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Table of contents
1.
Introduction
2.
The radial-gradient() function
3.
Why do we use radial-gradient() function?
3.1.
Syntax of radial-gradient function
4.
Examples
4.1.
Closest-side
4.2.
Farthest-side
4.3.
Closest-corner
4.4.
Farthest-corner
5.
Repeating-radial-gradient
6.
Frequently Asked Questions
6.1.
What do you mean by radial-gradient?
6.2.
What is the use of shape, size, and position parameters in the syntax of radial-gradient?
6.3.
What is repeating-radial-gradient?
6.4.
What are the shapes of radial gradients?
7.
Conclusion
Last Updated: Mar 27, 2024
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What is Radial Gradient Function in CSS?

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Introduction

Do you know that CSS offers various methods to enhance the visual appearance of our webpage, ‘radial-gradient()’ function is one such method using which we can add one or more colors to our webpage and color overlay our webpage?

What is radial gradient function in CSS?

Do you know what is ‘radial-gradient()’ function in CSS? If not, then don't worry. In this article, we will go all in and out about radial-gradient. We will discuss the radial gradient function in CSS, why we use it, and its syntax and parameters. We will also understand its use using code snippets and images for a better understanding.

The radial-gradient() function

This function helps in creating radial gradients. Radial gradients in CSS start from a center point and radiate outward in an elliptical or circular shape. This function accepts one or more colors as an argument that defines the colors and positions along the gradient. The function also accepts two optional parameters.

These two optional parameters are:

  • Shape of gradient: This parameter specifies the gradient's shape. The default shape of the gradient is an ellipse.
     
  • Center point's position of the gradient: It is used for specifying the center point's position of the gradient, which can be:‘center’, ‘top,’ ‘right,’ ‘bottom,’ or ‘Left’ (top-left, top-right, bottom-left, bottom-right) or an x and y coordinate.
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Why do we use radial-gradient() function?

The radial-gradient() is used for creating smooth color transitions or gradients on an element. We can create complex color effects using it. We can use this function where we want smooth color transitions, background textures, color overlays, and Depth and shadows.

Syntax of radial-gradient function

background: radial-gradient(<shape> <size> <position>, <ColorStart1>,<color2>,....<colorEnd>);


In the above syntax, The ‘shape’ (optional): This parameter specifies the gradient's shape. The default shape of the gradient is an ellipse. The ‘size’ (optional): This parameter specifies the size of the gradient. This can be : 

  • ‘closest-side’
  • ‘closest-corner’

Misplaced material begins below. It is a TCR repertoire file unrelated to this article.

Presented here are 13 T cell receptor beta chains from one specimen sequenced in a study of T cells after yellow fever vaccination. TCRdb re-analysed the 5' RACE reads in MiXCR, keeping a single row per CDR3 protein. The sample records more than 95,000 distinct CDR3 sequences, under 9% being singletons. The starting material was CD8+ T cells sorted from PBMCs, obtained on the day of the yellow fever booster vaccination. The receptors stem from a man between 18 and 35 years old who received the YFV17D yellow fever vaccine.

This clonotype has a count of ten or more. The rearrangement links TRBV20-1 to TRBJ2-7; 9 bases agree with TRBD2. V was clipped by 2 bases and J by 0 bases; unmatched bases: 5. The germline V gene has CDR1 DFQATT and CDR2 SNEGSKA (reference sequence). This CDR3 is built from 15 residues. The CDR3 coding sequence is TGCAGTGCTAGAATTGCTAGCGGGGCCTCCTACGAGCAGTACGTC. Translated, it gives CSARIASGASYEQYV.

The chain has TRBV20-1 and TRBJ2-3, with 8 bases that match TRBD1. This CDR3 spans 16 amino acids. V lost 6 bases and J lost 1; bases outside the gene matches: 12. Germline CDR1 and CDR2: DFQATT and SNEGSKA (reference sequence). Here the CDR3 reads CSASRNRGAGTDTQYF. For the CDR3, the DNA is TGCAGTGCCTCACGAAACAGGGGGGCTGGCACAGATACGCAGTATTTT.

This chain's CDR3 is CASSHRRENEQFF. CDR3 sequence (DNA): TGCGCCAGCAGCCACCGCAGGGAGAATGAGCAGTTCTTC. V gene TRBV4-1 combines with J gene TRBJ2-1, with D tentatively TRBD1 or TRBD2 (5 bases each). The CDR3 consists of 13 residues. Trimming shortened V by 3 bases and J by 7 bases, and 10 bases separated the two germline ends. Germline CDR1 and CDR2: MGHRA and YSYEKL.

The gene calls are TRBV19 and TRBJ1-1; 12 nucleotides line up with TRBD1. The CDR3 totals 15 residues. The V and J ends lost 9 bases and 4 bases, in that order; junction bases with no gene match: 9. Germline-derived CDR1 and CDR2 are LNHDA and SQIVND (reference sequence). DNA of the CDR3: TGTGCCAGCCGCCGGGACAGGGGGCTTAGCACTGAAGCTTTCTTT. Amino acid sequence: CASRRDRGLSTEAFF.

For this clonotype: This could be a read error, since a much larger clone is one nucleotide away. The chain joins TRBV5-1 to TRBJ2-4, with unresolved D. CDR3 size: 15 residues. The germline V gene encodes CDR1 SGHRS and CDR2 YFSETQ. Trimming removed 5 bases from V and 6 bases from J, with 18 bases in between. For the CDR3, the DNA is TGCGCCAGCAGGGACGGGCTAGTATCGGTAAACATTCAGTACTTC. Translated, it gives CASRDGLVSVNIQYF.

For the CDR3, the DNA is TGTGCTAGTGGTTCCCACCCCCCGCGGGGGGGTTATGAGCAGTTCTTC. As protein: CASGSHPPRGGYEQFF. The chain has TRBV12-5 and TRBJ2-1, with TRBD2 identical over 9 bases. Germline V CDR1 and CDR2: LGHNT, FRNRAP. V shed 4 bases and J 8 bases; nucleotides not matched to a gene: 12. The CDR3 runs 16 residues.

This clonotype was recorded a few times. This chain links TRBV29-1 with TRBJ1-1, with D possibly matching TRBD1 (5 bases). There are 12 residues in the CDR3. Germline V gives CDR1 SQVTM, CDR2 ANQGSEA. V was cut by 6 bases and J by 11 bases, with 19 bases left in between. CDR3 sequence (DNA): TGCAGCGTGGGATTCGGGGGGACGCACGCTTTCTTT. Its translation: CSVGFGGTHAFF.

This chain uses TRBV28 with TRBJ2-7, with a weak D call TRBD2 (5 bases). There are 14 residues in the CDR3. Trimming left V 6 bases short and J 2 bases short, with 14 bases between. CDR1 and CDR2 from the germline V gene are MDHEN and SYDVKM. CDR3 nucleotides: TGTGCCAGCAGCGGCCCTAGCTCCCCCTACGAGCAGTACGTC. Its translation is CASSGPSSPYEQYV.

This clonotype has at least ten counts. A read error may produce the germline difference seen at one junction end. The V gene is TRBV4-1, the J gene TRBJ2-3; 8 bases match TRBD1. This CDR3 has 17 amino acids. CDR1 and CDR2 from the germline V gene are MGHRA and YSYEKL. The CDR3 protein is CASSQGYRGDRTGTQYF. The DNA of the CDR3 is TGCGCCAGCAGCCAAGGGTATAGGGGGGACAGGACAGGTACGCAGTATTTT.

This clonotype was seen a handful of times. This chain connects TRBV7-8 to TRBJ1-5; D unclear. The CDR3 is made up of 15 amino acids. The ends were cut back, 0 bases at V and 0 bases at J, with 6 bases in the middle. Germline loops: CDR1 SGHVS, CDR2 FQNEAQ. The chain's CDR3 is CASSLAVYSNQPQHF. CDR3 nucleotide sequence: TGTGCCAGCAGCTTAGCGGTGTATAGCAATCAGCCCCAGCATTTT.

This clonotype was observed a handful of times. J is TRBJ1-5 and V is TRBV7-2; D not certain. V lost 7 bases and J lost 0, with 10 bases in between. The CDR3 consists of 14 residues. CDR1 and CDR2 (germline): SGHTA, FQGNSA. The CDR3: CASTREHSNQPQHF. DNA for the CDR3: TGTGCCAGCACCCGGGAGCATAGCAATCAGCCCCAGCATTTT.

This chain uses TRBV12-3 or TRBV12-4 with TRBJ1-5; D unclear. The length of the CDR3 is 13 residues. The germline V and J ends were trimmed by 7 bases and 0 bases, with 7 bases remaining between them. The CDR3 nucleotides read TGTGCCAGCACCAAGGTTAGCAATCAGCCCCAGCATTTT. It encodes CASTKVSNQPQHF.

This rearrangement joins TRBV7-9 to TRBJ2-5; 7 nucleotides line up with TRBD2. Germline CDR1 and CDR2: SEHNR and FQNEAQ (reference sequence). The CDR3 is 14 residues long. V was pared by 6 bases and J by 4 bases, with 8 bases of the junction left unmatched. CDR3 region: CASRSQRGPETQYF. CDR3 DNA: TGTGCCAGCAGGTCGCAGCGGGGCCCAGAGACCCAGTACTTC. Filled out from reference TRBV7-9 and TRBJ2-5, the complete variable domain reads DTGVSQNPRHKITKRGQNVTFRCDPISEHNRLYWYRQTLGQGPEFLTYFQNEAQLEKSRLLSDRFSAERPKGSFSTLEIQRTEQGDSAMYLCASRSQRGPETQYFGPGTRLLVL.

• ‘farthest-side’
  • ‘farthest-corner’
     

‘position’ (optional): It is used for specifying the center point's position of the gradient. This can be:‘center’, ‘top,’ ‘right,’ ‘bottom,’ or ‘Left’ (top-left, top-right, bottom-left, bottom-right) or an x and y coordinate.

‘colorStop’: It specifies the color and position of a color stop along the gradient.

Examples

Below are the examples. 

HTML code

<!DOCTYPE html>
<head>
 <link href="style.css" rel="stylesheet" type="text/css" media="all" />
</head>
<title>CodingNinjas</title>
<body>
<div class="box">

   Coding Ninjas
 
</div>
</body>
</html>


CSS code

* {
 background-color: antiquewhite;
 font-family: cursive;
}
.box {
 background: radial-gradient(circle, orange, rgb(221, 157, 54), white);
 width: 40%;
 height: 40%;
 position: absolute;
 border: solid;
 display: flex;
 justify-content: center;
 align-items: center;
 margin: auto;
 border-radius: 100px;
}


Output

output

 

In the above example, the radial-gradient() function creates a gradient radiating from a specific point. We have used ‘circle’ as a shape value. This creates a circular gradient.

The color changes through three specified colors, i.e., ‘orange’(color of the gradient at the center), ‘rgb(221,157,54)’ (middle color), and ‘white’ (end color). Therefore the ‘background’ property creates a radial gradient background which starts with orange color at the center, then goes to a yellowish shade in the middle, and ends with white color.

Four different keywords are used in CSS to specify the size and shape of the gradient. These are mentioned below:

Closest-side

Using the ‘closest-side’ keyword, the gradient ending shape meets the box's side closest to its center for the circles. Therefore the gradient ends at the closest side of the element, which can be top, bottom, left, or right.

CSS

.box {
 background: radial-gradient(
   closest-side at 34%,
   orange,
   rgb(221, 157, 54),
   white
 );
 width: 50%;